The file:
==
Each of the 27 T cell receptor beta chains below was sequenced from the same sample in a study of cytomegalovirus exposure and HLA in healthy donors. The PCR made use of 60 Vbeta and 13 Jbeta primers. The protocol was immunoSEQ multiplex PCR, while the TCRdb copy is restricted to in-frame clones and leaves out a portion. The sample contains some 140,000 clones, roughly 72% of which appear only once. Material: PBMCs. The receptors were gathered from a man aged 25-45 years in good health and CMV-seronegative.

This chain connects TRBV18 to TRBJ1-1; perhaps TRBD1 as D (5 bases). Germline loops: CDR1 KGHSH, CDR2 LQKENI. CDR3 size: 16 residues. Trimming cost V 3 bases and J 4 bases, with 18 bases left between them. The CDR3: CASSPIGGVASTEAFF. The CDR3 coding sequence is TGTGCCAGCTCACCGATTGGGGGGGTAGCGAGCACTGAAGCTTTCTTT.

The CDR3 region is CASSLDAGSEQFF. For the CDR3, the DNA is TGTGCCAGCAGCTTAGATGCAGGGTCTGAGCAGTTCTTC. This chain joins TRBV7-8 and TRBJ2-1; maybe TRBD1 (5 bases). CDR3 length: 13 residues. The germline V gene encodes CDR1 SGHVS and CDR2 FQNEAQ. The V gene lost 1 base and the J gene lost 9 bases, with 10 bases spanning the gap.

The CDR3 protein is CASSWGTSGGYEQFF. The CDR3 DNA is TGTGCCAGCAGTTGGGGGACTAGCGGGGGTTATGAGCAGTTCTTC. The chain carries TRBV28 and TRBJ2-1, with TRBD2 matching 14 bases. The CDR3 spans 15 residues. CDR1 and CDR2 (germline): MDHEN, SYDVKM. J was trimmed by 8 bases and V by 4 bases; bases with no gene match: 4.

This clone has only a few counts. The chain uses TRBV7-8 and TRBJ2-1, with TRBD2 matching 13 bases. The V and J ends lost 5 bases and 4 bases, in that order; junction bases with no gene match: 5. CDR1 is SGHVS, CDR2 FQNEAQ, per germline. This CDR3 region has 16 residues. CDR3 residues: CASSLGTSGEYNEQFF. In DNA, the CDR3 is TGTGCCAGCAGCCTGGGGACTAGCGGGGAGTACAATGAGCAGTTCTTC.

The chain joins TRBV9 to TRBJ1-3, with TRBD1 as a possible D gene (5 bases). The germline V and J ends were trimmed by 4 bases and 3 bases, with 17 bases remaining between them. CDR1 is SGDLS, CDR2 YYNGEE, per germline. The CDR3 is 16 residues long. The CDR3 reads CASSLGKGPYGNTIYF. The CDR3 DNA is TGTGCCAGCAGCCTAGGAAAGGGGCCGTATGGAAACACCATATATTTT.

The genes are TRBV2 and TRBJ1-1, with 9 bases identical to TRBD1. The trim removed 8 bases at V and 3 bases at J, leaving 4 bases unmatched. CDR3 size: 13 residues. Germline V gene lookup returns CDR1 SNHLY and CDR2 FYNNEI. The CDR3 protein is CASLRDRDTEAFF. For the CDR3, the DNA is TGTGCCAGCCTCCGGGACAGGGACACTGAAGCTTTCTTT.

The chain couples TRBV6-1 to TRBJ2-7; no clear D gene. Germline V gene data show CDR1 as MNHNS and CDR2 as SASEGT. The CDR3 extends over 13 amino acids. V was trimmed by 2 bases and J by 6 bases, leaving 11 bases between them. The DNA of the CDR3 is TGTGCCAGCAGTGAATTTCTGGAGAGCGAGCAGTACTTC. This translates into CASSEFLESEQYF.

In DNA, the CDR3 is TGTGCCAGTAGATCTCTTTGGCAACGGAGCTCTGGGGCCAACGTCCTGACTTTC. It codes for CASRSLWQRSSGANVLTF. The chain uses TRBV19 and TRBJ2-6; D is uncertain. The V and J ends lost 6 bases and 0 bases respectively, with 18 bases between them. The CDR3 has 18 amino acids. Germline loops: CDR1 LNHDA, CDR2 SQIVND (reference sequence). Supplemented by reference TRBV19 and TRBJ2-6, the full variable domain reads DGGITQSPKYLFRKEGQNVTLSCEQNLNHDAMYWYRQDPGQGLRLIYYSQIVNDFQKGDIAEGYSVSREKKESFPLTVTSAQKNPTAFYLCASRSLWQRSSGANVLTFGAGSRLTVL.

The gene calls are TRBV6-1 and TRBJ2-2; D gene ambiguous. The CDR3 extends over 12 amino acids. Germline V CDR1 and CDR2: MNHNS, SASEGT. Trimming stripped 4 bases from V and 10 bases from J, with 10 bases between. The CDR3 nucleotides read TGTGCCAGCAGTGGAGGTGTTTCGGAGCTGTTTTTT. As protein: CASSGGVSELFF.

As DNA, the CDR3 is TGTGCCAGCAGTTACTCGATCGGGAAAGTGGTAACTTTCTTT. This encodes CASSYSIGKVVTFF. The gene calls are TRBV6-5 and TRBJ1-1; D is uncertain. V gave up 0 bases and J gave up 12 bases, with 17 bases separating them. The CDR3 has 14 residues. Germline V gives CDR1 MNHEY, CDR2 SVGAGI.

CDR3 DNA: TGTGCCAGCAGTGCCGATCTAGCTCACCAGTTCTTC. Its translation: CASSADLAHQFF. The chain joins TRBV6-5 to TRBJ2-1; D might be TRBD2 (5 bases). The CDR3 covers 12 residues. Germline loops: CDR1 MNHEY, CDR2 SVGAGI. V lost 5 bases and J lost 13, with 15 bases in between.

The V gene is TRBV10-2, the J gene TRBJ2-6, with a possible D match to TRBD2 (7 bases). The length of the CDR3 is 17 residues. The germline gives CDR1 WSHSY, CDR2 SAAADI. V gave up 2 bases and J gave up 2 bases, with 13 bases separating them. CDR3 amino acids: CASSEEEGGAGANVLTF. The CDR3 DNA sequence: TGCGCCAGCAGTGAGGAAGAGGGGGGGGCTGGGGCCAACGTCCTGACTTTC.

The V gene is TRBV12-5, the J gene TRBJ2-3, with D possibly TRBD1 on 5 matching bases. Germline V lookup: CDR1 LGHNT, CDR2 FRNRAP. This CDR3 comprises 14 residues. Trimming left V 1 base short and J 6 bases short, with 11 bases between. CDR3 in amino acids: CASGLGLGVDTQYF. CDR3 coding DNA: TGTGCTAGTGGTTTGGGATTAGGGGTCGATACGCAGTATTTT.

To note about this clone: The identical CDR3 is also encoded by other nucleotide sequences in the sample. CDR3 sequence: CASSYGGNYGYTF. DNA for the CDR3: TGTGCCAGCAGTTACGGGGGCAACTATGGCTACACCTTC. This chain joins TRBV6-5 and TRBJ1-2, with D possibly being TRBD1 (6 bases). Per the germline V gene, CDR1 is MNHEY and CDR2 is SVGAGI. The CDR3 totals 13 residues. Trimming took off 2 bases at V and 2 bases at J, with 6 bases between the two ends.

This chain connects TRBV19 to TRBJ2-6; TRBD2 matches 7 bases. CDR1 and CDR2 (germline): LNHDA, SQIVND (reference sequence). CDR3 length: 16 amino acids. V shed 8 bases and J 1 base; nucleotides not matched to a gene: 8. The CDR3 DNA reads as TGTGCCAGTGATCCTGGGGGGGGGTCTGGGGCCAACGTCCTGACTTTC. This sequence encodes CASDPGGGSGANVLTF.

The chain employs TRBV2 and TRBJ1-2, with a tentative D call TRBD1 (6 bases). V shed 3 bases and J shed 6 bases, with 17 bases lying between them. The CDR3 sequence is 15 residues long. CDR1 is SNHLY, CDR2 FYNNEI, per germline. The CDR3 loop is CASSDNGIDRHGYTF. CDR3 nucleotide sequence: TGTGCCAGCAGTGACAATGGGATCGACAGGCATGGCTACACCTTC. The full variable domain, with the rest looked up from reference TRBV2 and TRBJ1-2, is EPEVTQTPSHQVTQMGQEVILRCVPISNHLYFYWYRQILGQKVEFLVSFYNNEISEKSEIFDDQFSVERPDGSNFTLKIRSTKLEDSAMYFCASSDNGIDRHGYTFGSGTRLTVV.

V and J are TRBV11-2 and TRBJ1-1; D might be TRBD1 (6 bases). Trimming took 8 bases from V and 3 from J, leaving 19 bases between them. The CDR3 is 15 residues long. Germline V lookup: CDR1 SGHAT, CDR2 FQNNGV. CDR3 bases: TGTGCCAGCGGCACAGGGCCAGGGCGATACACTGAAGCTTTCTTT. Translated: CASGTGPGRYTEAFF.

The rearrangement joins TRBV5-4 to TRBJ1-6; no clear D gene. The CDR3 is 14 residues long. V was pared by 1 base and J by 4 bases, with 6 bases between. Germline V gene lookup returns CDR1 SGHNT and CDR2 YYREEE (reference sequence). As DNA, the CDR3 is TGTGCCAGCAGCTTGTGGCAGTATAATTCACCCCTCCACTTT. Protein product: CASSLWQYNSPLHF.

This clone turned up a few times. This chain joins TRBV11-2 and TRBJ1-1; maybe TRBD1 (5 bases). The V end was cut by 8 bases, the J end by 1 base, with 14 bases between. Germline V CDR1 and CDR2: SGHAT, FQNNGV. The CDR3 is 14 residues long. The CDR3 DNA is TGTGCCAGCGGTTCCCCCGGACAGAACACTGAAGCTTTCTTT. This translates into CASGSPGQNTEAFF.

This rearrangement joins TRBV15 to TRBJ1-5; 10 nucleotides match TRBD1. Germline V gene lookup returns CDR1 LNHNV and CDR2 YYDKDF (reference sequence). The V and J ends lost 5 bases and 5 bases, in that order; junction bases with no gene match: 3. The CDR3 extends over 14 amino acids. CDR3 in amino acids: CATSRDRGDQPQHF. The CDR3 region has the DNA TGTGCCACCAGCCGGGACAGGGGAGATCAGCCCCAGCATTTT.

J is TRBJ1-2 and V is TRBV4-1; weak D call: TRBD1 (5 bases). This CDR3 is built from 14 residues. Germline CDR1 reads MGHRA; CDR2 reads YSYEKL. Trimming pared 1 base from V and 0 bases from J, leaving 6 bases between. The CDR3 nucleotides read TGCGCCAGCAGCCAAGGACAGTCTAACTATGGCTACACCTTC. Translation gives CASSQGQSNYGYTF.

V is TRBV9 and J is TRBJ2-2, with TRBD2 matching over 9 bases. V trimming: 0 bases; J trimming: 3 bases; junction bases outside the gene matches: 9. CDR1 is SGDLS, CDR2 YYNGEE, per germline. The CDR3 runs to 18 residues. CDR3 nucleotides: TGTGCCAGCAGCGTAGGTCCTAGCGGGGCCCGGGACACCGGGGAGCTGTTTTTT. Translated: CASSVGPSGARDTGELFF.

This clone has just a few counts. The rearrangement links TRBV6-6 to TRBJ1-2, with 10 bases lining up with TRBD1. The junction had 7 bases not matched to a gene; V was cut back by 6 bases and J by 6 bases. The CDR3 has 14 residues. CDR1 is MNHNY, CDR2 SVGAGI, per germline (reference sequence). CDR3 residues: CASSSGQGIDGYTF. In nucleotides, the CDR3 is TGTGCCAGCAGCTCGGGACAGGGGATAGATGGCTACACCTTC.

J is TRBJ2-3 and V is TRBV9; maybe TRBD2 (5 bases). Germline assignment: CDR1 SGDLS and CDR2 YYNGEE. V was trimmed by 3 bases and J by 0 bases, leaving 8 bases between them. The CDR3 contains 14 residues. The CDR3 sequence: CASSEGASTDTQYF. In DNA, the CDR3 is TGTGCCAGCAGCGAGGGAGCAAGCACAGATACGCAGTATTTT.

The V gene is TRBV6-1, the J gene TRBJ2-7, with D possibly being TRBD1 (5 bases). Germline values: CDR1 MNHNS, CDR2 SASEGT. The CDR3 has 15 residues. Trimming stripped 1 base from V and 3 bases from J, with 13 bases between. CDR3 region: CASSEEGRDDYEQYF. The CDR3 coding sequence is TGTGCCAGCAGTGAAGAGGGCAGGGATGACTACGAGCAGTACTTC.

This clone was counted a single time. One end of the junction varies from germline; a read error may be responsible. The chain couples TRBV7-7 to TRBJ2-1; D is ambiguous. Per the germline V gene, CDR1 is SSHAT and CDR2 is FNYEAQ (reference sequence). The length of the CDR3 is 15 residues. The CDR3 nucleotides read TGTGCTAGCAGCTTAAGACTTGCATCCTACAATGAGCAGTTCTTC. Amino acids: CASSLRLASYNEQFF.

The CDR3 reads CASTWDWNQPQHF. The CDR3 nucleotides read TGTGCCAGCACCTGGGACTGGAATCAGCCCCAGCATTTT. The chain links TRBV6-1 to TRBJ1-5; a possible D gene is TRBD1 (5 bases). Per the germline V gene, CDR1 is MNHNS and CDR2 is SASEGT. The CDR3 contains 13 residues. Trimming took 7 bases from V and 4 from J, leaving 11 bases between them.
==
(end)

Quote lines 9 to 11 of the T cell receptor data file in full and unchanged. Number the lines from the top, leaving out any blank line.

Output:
In DNA, the CDR3 is TGTGCCAGTAGATCTCTTTGGCAACGGAGCTCTGGGGCCAACGTCCTGACTTTC. It codes for CASRSLWQRSSGANVLTF. The chain uses TRBV19 and TRBJ2-6; D is uncertain. The V and J ends lost 6 bases and 0 bases respectively, with 18 bases between them. The CDR3 has 18 amino acids. Germline loops: CDR1 LNHDA, CDR2 SQIVND (reference sequence). Supplemented by reference TRBV19 and TRBJ2-6, the full variable domain reads DGGITQSPKYLFRKEGQNVTLSCEQNLNHDAMYWYRQDPGQGLRLIYYSQIVNDFQKGDIAEGYSVSREKKESFPLTVTSAQKNPTAFYLCASRSLWQRSSGANVLTFGAGSRLTVL.

The gene calls are TRBV6-1 and TRBJ2-2; D gene ambiguous. The CDR3 extends over 12 amino acids. Germline V CDR1 and CDR2: MNHNS, SASEGT. Trimming stripped 4 bases from V and 10 bases from J, with 10 bases between. The CDR3 nucleotides read TGTGCCAGCAGTGGAGGTGTTTCGGAGCTGTTTTTT. As protein: CASSGGVSELFF.

As DNA, the CDR3 is TGTGCCAGCAGTTACTCGATCGGGAAAGTGGTAACTTTCTTT. This encodes CASSYSIGKVVTFF. The gene calls are TRBV6-5 and TRBJ1-1; D is uncertain. V gave up 0 bases and J gave up 12 bases, with 17 bases separating them. The CDR3 has 14 residues. Germline V gives CDR1 MNHEY, CDR2 SVGAGI.